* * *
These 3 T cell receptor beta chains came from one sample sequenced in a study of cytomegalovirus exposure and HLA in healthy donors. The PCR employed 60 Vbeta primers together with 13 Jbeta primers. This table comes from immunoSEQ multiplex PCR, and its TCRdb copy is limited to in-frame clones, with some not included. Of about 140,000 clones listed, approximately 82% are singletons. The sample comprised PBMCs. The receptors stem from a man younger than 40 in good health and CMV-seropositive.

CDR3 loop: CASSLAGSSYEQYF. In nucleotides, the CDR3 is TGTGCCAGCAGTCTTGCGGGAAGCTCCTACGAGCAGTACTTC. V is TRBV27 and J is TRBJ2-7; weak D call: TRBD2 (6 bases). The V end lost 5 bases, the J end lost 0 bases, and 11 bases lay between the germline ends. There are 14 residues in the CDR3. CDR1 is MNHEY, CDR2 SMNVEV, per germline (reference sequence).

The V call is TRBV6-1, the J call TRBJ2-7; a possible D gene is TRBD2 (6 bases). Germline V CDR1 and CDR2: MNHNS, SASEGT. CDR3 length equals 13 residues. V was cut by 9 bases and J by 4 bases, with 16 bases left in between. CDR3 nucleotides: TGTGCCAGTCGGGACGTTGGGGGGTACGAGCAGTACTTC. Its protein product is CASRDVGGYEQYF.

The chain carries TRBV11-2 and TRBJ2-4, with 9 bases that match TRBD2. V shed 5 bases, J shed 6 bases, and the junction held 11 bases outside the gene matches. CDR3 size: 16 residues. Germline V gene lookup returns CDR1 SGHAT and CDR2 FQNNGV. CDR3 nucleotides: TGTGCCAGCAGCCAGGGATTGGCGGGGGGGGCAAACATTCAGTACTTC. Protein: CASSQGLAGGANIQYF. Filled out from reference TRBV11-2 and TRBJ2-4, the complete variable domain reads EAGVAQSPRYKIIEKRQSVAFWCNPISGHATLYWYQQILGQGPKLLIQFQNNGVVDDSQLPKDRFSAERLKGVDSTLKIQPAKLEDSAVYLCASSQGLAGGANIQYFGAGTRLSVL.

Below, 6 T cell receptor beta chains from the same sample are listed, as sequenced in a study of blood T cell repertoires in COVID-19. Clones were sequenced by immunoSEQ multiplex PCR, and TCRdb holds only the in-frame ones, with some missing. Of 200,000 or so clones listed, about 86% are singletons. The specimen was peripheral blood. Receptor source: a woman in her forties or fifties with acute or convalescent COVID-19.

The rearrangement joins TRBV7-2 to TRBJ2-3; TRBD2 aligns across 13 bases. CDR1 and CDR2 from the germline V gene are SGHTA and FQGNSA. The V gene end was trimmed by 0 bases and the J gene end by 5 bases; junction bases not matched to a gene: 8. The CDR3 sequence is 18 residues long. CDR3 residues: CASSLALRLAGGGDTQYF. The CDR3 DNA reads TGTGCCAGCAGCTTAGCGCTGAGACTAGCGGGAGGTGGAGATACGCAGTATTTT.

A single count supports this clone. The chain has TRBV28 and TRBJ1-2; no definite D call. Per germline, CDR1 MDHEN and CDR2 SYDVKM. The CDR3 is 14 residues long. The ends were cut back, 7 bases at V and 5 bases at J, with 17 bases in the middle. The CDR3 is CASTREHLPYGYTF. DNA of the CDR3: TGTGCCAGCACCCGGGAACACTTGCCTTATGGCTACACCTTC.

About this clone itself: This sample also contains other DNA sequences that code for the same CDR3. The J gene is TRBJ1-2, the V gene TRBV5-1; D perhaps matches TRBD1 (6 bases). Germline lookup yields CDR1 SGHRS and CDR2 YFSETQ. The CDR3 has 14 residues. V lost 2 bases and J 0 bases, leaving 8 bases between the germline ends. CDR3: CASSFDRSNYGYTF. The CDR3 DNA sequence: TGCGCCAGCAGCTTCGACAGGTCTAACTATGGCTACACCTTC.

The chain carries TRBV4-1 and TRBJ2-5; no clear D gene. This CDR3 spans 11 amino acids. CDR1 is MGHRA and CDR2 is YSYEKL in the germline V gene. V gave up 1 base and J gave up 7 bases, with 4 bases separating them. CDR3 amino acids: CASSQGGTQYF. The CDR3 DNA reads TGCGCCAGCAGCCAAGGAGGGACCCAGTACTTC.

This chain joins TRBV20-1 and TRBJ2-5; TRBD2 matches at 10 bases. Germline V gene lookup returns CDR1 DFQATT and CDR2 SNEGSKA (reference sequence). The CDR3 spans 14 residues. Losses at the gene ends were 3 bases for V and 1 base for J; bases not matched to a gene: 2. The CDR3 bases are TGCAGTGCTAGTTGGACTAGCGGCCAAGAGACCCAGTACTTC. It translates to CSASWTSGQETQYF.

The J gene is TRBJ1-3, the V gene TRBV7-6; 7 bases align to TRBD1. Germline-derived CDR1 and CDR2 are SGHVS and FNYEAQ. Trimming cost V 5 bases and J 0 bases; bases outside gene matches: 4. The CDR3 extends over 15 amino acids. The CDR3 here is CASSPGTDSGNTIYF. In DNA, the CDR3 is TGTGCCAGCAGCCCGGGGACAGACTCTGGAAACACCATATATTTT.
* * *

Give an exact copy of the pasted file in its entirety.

These 3 T cell receptor beta chains came from one sample sequenced in a study of cytomegalovirus exposure and HLA in healthy donors. The PCR employed 60 Vbeta primers together with 13 Jbeta primers. This table comes from immunoSEQ multiplex PCR, and its TCRdb copy is limited to in-frame clones, with some not included. Of about 140,000 clones listed, approximately 82% are singletons. The sample comprised PBMCs. The receptors stem from a man younger than 40 in good health and CMV-seropositive.

CDR3 loop: CASSLAGSSYEQYF. In nucleotides, the CDR3 is TGTGCCAGCAGTCTTGCGGGAAGCTCCTACGAGCAGTACTTC. V is TRBV27 and J is TRBJ2-7; weak D call: TRBD2 (6 bases). The V end lost 5 bases, the J end lost 0 bases, and 11 bases lay between the germline ends. There are 14 residues in the CDR3. CDR1 is MNHEY, CDR2 SMNVEV, per germline (reference sequence).

The V call is TRBV6-1, the J call TRBJ2-7; a possible D gene is TRBD2 (6 bases). Germline V CDR1 and CDR2: MNHNS, SASEGT. CDR3 length equals 13 residues. V was cut by 9 bases and J by 4 bases, with 16 bases left in between. CDR3 nucleotides: TGTGCCAGTCGGGACGTTGGGGGGTACGAGCAGTACTTC. Its protein product is CASRDVGGYEQYF.

The chain carries TRBV11-2 and TRBJ2-4, with 9 bases that match TRBD2. V shed 5 bases, J shed 6 bases, and the junction held 11 bases outside the gene matches. CDR3 size: 16 residues. Germline V gene lookup returns CDR1 SGHAT and CDR2 FQNNGV. CDR3 nucleotides: TGTGCCAGCAGCCAGGGATTGGCGGGGGGGGCAAACATTCAGTACTTC. Protein: CASSQGLAGGANIQYF. Filled out from reference TRBV11-2 and TRBJ2-4, the complete variable domain reads EAGVAQSPRYKIIEKRQSVAFWCNPISGHATLYWYQQILGQGPKLLIQFQNNGVVDDSQLPKDRFSAERLKGVDSTLKIQPAKLEDSAVYLCASSQGLAGGANIQYFGAGTRLSVL.

Below, 6 T cell receptor beta chains from the same sample are listed, as sequenced in a study of blood T cell repertoires in COVID-19. Clones were sequenced by immunoSEQ multiplex PCR, and TCRdb holds only the in-frame ones, with some missing. Of 200,000 or so clones listed, about 86% are singletons. The specimen was peripheral blood. Receptor source: a woman in her forties or fifties with acute or convalescent COVID-19.

The rearrangement joins TRBV7-2 to TRBJ2-3; TRBD2 aligns across 13 bases. CDR1 and CDR2 from the germline V gene are SGHTA and FQGNSA. The V gene end was trimmed by 0 bases and the J gene end by 5 bases; junction bases not matched to a gene: 8. The CDR3 sequence is 18 residues long. CDR3 residues: CASSLALRLAGGGDTQYF. The CDR3 DNA reads TGTGCCAGCAGCTTAGCGCTGAGACTAGCGGGAGGTGGAGATACGCAGTATTTT.

A single count supports this clone. The chain has TRBV28 and TRBJ1-2; no definite D call. Per germline, CDR1 MDHEN and CDR2 SYDVKM. The CDR3 is 14 residues long. The ends were cut back, 7 bases at V and 5 bases at J, with 17 bases in the middle. The CDR3 is CASTREHLPYGYTF. DNA of the CDR3: TGTGCCAGCACCCGGGAACACTTGCCTTATGGCTACACCTTC.

About this clone itself: This sample also contains other DNA sequences that code for the same CDR3. The J gene is TRBJ1-2, the V gene TRBV5-1; D perhaps matches TRBD1 (6 bases). Germline lookup yields CDR1 SGHRS and CDR2 YFSETQ. The CDR3 has 14 residues. V lost 2 bases and J 0 bases, leaving 8 bases between the germline ends. CDR3: CASSFDRSNYGYTF. The CDR3 DNA sequence: TGCGCCAGCAGCTTCGACAGGTCTAACTATGGCTACACCTTC.

The chain carries TRBV4-1 and TRBJ2-5; no clear D gene. This CDR3 spans 11 amino acids. CDR1 is MGHRA and CDR2 is YSYEKL in the germline V gene. V gave up 1 base and J gave up 7 bases, with 4 bases separating them. CDR3 amino acids: CASSQGGTQYF. The CDR3 DNA reads TGCGCCAGCAGCCAAGGAGGGACCCAGTACTTC.

This chain joins TRBV20-1 and TRBJ2-5; TRBD2 matches at 10 bases. Germline V gene lookup returns CDR1 DFQATT and CDR2 SNEGSKA (reference sequence). The CDR3 spans 14 residues. Losses at the gene ends were 3 bases for V and 1 base for J; bases not matched to a gene: 2. The CDR3 bases are TGCAGTGCTAGTTGGACTAGCGGCCAAGAGACCCAGTACTTC. It translates to CSASWTSGQETQYF.

The J gene is TRBJ1-3, the V gene TRBV7-6; 7 bases align to TRBD1. Germline-derived CDR1 and CDR2 are SGHVS and FNYEAQ. Trimming cost V 5 bases and J 0 bases; bases outside gene matches: 4. The CDR3 extends over 15 amino acids. The CDR3 here is CASSPGTDSGNTIYF. In DNA, the CDR3 is TGTGCCAGCAGCCCGGGGACAGACTCTGGAAACACCATATATTTT.